MXA RETRO TEST: WE RIDE CHRIS GOSSELAAR’S 2005 MOTOWORLD RM-Z250
We get misty-eyed sometimes thinking about past bikes we loved and those that should remain forgotten. We take you on a trip down memory lane with bike tests that got filed away and disregarded in the MXA archives. We reminisce on a piece of moto history that has been resurrected. Here is the test of Chris Gosselaar’s Motoworld RM-Z250 from the May 2005 issue of MXA.
Normally when you have a father and son on the AMA Supercross circuit, it’s a rider/mechanic relationship. As a rule of thumb, the son is the famous rider and the father is the behind-the-scenes mechanic (the LaRoccos, Ellises, Joneses, Shultzes, Jennings’, Reynards and Thomases come to mind). That isn’t the case with Chris and Mike Gosselaar. Chris has raced as a Pro for several years, but Mike is best known for being Steve Lamson’s, Ezra Lusk’s and some guy named Ricky Carmichael’s mechanic.
CHRIS HAS RACED AS A PRO FOR SEVERAL YEARS, BUT MIKE IS BEST KNOWN FOR BEING STEVE LAMSON’S, EZRA LUSK’S AND SOME GUY NAMED RICKY CARMICHAEL’S MECHANIC.
Up until Ricky’s switched to Team Suzuki, Mike Gosselaar had only been a Team Honda mechanic. And, up until this year, Chris Gosselaar had never raced anything but Hondas, starting as an amateur and continuing into the Pros with FMF/Honda and then the Amsoil/Factory Connection team. Then, suddenly, like bowling pins, Mike moved to the Suzuki team with Ricky and Chris Gosselaar moved to Team Motoworld/Suzuki. It wasn’t a cooperative effort, though. Mike could have stayed at Honda. He elected to go with RC. Chris didn’t have as many options. Factory Connection wasn’t going to re-sign him, and Motoworld team manager Paul Lindsey was impressed by Chris’ second-overall performance at the last 125 National of the year at Glen Helen. There was no hidden agenda that put father and son in the Suzuki camp for 2005.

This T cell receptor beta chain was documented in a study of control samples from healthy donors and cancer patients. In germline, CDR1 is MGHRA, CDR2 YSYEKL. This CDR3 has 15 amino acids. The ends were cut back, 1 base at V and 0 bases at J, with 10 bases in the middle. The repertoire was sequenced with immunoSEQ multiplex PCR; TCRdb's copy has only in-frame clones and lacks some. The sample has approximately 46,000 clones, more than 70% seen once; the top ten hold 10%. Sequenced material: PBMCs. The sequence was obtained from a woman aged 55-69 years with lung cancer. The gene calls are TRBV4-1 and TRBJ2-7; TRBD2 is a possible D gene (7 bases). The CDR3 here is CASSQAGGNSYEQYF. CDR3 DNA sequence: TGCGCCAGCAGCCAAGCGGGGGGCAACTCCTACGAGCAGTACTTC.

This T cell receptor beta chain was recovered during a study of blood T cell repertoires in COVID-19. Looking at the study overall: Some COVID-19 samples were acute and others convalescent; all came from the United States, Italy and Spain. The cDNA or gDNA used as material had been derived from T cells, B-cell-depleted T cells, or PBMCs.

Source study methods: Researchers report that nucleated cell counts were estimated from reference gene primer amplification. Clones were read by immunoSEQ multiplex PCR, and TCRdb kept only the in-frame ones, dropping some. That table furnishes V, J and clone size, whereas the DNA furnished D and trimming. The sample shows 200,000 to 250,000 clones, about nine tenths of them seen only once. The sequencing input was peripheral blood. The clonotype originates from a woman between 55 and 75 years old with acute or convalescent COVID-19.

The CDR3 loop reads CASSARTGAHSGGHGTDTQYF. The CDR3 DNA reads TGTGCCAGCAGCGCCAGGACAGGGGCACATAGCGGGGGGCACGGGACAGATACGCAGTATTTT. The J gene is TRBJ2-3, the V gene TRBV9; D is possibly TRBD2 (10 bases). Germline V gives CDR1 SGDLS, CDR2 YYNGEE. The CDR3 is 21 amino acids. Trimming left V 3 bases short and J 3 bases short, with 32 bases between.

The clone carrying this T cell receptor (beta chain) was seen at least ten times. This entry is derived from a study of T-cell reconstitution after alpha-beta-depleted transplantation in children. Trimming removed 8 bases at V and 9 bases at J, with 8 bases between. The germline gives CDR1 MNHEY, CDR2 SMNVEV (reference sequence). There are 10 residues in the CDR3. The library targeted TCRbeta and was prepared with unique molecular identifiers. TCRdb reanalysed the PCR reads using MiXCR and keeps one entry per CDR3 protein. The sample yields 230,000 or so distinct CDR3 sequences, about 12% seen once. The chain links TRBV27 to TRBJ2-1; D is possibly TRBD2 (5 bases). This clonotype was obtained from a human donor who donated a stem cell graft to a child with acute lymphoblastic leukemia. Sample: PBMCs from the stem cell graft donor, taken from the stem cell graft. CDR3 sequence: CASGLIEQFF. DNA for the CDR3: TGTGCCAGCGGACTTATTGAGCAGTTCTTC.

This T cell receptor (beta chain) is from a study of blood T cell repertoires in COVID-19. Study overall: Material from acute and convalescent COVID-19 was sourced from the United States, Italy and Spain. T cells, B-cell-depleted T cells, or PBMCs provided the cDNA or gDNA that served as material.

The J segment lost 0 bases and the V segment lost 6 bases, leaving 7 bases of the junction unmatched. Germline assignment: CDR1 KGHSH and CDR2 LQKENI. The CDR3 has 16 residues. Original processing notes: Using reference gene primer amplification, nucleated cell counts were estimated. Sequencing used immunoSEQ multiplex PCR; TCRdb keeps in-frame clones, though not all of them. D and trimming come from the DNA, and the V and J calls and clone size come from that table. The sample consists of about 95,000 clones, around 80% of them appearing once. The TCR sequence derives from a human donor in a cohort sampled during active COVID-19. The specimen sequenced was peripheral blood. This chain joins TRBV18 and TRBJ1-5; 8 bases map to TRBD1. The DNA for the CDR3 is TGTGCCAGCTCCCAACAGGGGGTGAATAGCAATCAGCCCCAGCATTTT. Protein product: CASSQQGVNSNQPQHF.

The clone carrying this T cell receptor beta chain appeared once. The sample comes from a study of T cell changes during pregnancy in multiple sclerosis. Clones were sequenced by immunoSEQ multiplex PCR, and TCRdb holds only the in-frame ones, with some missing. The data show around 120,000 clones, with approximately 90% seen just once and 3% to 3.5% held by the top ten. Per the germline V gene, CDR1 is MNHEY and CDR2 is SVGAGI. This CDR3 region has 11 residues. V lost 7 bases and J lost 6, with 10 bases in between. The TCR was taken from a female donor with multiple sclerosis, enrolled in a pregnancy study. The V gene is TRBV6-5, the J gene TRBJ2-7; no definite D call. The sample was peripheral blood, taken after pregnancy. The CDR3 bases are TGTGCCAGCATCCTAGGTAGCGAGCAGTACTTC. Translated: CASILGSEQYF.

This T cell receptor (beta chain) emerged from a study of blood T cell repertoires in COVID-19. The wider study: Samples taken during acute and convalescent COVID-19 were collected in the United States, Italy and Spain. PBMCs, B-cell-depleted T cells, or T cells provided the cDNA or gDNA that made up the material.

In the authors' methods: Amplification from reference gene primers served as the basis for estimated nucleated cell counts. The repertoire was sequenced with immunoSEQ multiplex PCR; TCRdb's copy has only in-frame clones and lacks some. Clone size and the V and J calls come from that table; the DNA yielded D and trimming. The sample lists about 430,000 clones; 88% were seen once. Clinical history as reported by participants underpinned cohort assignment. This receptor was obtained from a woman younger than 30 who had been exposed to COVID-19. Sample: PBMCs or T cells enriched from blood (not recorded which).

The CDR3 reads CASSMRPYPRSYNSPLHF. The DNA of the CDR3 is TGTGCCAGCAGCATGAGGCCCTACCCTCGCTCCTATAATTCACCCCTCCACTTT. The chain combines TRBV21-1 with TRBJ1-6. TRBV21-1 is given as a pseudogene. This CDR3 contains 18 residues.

In truth, the Motoworld mechanics claim that Chris doesn’t get any special treatment because of his famous father. Even though Motoworld is an official, factory-supported Suzuki team, they aren’t allowed to use the Suzuki test track, and they don’t get any works parts (and that includes Chris). Mike does stop by the Motoworld semi to offer fatherly advice, but that’s the extent of the father/son duo at the races. The biggest perk of having a dad at Team Suzuki is that Chris gets to visit Florida and ride with Ricky Carmichael on a daily basis.
During his Pro career, Chris Gosselaar has had some highs (holeshotting his first-ever 125 National at Washougal back in ‘98) and some lows (breaking both feet during a Supercross press day in 1999). The MXA wrecking crew has witnessed the peaks and valleys of Chris’ career, so when the Motoworld guys presented us with the opportunity to test the 2005 Suzuki RM-Z250 that Chris Gosselaar is racing this season, we couldn’t pass it up.
This isn’t the first Motoworld bike we’ve tested. A few years ago, we rode Andrew Short’s Motoworld RM125 (he is now Team Honda’s official 125 shoe). We were impressed with it, and more important, Andrew’s setup was spot on. We did lap after lap without making a single modification to Andrew’s bike. The same cannot be said for Chris’ RM-Z250. We didn’t get his bike off the stand before we started making changes. Chris is a little guy. The average MXA test rider stands about 5 inches taller than the Motoworld rider. That spells trouble for the handlebar position. To make matters worse, Chris likes the bars in his lap (is it a bleed over from the RC connection?). So, before we even started his RM-Z250, we spent 15 minutes adjusting the bar mounts on his Tristar triple clamps to the stock position. While we were at it, we also moved the Tag Metal bars up until they ran parallel with the forks.